Gerard Bricogne is the founder and director of Global Phasing Ltd., a small non-profit research group specialised in methods and software for macromolecular X-ray crystallography (MX), supported mostly by a Consortium of pharmaceutical companies who make extensive use of its software. He started his PhD work in 1972 at the MRC-LMB in Cambridge under the supervision of David Blow (at a time when there were only 12 structures in the PDB) and has dedicated his whole research career to the field of mathematical and computational methods. He applied his PhD work on non-crystallographic symmetry to the solution of the first two virus crystal structures, then became interested in the role of probability theory in the direct solution of the phase problem. This led him to introduce Bayesian statistical methods into the areas of experimental phasing and structure refinement, implemented respectively in the SHARP and BUSTER programs from his group. His other interests have been in the improvement of processing methods for diffraction data, through an EEC Workshop held in 1986-89 whose influence is still felt today, and more recently in improving the design and conduct of diffraction experiments themselves, including their incorporation into large-scale compound screening campaigns by MX. His contributions to the advancement of crystallographic methods were recognised by the award of the Aminoff Prize of the Royal Swedish Academy of Sciences in 2009.
Applying Hybrid Biophysical and Structural Methods to Study Allosteric Regulation of GTP Cyclohydrolase I - A Target for Treating Inflammatory and Neuropathic Pain (IL09)
Herbert Nar is Director of the Structural Research Group at the Boehringer Ingelheim German Research Centre Biberach. The group comprises units for protein expression and purification, biophysics of ligand binding, NMR and protein crystallography and focused on supporting small molecule and biologics drug discovery projects.
Herbert graduated in Chemistry at the Technical University Munich and obtained his Ph.D. from the same institute. After postdoctoral work with Robert Huber at the Max-Planck-Institut für Biochemie, Martinsried, Germany, he joined Boehringer Ingelheim to establish a protein crystallography laboratory, before taking over responsibility for the Structural Research Group.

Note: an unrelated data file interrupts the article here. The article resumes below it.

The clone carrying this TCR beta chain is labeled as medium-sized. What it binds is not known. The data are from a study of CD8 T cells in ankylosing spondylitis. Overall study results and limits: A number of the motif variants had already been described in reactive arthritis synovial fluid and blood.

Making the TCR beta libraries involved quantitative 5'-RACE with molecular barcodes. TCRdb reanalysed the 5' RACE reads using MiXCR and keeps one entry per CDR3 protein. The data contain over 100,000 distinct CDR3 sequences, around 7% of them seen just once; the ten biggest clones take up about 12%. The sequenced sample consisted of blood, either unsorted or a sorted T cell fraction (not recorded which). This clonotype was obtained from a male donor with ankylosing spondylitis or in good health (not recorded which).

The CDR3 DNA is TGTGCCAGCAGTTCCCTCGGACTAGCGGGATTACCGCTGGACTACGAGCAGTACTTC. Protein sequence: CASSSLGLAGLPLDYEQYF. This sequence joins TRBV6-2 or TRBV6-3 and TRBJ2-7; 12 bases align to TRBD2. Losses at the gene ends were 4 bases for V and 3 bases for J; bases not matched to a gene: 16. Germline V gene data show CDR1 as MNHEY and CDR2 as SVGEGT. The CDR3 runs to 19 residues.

He is author or co-author of >80 publications and >50 patents and was involved in numerous projects yielding clinical candidate chemical matter.
Discovery of a Regulatory Subunit of the Yeast Fatty Acid Synthase (IL08)
Prof. Holger STARK
MAX PLANCK INSTITUTE FOR BIOPHYSICAL CHEMISTRY, Göttingen, Germany Read more
Prof. Holger STARK
Holger Stark is a Professor at the University of Göttingen and a Director at the Max-Planck-Institute for biophysical Chemistry in Goettingen. He studied Biochemistry in Berlin and obtained training in electron microscopy and image processing at the Fritz-Haber-Institute in Berlin. After a postdoc at the Imperial College in London, he moved to Marburg to become a group leader and two years later he moved to Goettingen where he is since. In 2007 he was appointed as a full Professor and 2015 as a Director of the Max-Planck-Institute. The research of Holger Stark is focused on structure determination of large macromolecular complexes such as the ribosome, spliceosome, proteasome and several enzymatic complexes by cryo-EM and X-ray crystallography. The lab develops methods for improved biochemical sample preparation, image-processing software and is involved in the development of new electron microscopical hardware.
Session 5: Hot Topics
Re-energizing Small Molecule Drug Discovery by Centaur Chemist™ (IL10)